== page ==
“furnishing of documents to the accused under Section 207 of the 1973 Code is a facet of right of the accused to
a fair trial enshrined in Article 21 of the Constitution”.
12 (2012) 9 SCC 771
7
13. It is true that this court in V.K. Sasikala (supra) was dealing with
material/documents that were forwarded to the Magistrate under Section 173
CrPC, but were not being relied upon by the prosecution. However, it is
undeniable that there could also arise a situation wherein the investigating officer,
ignores or does not rely on seized documents, material or evidence which favours
the accused, and fails to forward it to the Magistrate [as required under Section
173 CrPC, specifically sub-section (6)]. Merely because it is not already on the
record of the court, cannot disentitle the accused from accessing material that may
have exculpatory value. It is this gap, that was recognised and addressed
(paragraph 11 of final order) in the suo-moto proceedings, and suitably codified
in the text of the Draft Rule 4, by introducing a requirement of providing a list (at
the commencement of the trial) of all documents, material, evidence, etc. seized
during the course of investigation or in the possession of the prosecution,
regardless of whether the prosecution plans to rely on it. The facts in Manoj,
having reflected such a situation (of suppression of evidence that favoured the
accused) similarly, necessitated elaboration of this right.
14. The framework that emerges (by reading Section 173, 207, 208 and Draft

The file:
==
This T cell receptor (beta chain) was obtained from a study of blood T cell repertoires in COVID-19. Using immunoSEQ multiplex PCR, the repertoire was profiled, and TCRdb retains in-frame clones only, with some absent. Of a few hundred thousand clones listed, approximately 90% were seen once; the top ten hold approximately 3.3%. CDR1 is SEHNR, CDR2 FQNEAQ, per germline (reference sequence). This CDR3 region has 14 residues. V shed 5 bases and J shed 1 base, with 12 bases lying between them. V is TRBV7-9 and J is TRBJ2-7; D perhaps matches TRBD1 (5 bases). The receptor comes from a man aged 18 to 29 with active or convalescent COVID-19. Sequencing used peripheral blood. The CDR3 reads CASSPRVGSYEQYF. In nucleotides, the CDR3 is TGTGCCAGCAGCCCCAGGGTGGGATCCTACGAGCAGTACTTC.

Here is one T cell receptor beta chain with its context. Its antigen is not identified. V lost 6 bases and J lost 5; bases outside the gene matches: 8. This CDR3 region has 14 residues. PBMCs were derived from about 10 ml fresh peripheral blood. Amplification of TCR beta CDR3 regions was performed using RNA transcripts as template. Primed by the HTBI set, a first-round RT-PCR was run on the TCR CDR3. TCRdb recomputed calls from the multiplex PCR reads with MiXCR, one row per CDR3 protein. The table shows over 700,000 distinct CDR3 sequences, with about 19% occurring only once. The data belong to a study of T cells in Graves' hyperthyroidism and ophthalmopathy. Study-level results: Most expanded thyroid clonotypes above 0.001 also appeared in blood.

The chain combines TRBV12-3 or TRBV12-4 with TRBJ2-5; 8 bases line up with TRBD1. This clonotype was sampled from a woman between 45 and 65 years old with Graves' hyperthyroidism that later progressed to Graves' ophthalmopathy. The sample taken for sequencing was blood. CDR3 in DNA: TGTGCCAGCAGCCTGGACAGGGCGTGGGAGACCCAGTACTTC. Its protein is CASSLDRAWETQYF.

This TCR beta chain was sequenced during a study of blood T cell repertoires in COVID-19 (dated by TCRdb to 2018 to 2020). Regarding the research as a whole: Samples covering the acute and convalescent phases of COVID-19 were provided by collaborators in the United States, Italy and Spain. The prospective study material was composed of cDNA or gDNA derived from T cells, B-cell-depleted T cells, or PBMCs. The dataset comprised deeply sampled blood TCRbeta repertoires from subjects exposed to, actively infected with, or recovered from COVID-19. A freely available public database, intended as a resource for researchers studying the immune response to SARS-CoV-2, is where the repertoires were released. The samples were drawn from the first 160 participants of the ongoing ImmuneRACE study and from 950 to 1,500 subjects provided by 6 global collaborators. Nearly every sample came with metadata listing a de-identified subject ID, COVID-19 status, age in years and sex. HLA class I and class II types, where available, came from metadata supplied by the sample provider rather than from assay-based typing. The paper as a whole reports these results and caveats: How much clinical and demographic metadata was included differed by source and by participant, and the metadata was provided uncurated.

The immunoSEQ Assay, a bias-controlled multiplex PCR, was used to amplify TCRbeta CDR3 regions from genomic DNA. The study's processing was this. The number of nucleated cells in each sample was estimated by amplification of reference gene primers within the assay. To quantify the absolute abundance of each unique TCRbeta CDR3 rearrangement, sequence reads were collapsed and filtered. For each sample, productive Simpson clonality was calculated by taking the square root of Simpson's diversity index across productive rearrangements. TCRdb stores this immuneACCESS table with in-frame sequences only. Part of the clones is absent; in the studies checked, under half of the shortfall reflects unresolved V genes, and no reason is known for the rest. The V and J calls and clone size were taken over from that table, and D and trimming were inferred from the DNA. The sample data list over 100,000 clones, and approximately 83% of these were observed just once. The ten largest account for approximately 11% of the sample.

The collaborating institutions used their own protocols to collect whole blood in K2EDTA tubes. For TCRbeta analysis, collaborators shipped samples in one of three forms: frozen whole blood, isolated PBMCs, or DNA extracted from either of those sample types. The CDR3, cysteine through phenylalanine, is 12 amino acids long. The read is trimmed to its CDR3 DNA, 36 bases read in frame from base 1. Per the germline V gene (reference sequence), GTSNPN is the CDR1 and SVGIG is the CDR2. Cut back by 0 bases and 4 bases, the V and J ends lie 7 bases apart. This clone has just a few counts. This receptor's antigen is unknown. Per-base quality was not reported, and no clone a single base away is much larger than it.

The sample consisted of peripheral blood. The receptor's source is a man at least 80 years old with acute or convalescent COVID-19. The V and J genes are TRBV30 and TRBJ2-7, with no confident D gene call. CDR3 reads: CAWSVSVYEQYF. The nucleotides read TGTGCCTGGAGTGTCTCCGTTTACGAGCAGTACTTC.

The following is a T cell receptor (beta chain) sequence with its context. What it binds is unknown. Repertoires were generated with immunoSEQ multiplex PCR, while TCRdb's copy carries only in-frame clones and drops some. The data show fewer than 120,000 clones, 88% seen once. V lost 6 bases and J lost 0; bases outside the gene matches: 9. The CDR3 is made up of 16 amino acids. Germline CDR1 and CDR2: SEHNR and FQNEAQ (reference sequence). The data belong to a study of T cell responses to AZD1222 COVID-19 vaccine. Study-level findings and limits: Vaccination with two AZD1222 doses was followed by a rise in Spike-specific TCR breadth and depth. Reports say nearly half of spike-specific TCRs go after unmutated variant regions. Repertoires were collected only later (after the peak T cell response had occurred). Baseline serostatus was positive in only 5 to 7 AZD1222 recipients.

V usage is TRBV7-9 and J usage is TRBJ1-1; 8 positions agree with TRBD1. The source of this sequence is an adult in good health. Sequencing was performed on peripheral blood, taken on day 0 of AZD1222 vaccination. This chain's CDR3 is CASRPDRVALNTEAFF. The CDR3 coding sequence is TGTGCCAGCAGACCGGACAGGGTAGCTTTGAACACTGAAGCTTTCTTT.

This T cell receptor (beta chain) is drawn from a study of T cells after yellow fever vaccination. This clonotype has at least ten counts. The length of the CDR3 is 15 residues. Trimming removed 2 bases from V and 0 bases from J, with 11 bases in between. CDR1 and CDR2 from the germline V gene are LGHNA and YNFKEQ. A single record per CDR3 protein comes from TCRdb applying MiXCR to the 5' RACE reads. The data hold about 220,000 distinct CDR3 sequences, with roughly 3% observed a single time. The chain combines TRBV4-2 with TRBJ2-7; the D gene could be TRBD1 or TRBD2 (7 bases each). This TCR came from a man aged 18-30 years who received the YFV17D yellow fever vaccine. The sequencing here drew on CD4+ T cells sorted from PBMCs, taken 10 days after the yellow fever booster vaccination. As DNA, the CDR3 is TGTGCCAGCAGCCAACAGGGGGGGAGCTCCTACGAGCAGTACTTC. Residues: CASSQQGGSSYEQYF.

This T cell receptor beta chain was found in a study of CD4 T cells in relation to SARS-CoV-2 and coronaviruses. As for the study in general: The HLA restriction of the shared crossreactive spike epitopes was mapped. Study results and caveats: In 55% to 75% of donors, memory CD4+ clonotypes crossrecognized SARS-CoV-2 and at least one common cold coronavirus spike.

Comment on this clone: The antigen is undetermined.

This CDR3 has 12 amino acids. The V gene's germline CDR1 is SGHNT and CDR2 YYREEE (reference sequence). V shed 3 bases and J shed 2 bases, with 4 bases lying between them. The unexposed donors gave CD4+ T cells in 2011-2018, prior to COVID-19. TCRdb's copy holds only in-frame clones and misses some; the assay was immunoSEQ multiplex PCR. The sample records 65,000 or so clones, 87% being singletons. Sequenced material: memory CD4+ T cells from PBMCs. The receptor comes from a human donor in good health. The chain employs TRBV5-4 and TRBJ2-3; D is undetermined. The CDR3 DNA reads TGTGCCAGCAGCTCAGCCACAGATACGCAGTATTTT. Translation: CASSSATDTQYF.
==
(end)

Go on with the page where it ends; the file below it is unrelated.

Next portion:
Rule 4) is that based on the list of statements, documents, etc. received at the
commencement of the trial, the accused can seek appropriate orders under Section
91 of the CrPC, wherein the magistrate on application of judicial mind, may
decide on whether it ought to be called for. Additionally, by virtue of Section
8
39113 of the CrPC, the appellate court, if it deems necessary, may take further
evidence (or direct it be taken by a magistrate or court of sessions) upon recording
reasoning. This safeguards the right of the accused in a situation where concern
has been raised regarding evidence or material in possession of the prosecution,
that had not been furnished, but was material to the trial and disposal of the case.
15. By way of Miscellaneous Application No. 505/2022 in SMW(Crl) No. 1
of 2017, this court was apprised of the fact that some states had complied, and
other had not complied with the directions in final order dated 20.04.202114
regarding adoption of the Draft Rules and amending police manuals, etc. in a
time-bound manner (6 months); the states were directed15 to comply within 8
weeks and the matter is still pending.
16. That some High Courts or governments of the States/ Union Territories
have failed to comply with this court’s order and are delayed in adopting the Draft
Rules or amending the concerned police/practice manuals, cannot prejudice the
right of an accused (to receive this list of the statements, documents, material, etc.
in the possession of the prosecution), which has unequivocally been recognized
13 391. Appellate Court may take further evidence or direct it to be taken.—(1) In dealing with any appeal
under this Chapter, the Appellate Court, if it thinks additional evidence to be necessary, shall record its reasons
and may either take such evidence itself, or direct it to be taken by a Magistrate, or when the Appellate Court is a
High Court, by a Court of Session or a Magistrate.
(2) When the additional evidence is taken by the Court of Session or the Magistrate, it or he shall certify such
evidence to the Appellate Court, and such Court shall thereupon proceed to dispose of the appeal.
(3) The accused or his pleader shall have the right to be present when the additional evidence is taken.
(4) The taking of evidence under this section shall be subject to the provisions of Chapter XXIII, as if it were an
inquiry.
14 Suo Motu WP (Crl) No. 1/2017
15 By order dated 28.04.2022 in Miscellaneous Application No. 505/2022 in SMW(Crl) No. 1/2017.
9
by this court in its final order16 of the suo-moto proceedings (paragraph 11,
extracted above), itself. Further, to say that the judgment in Manoj in relation to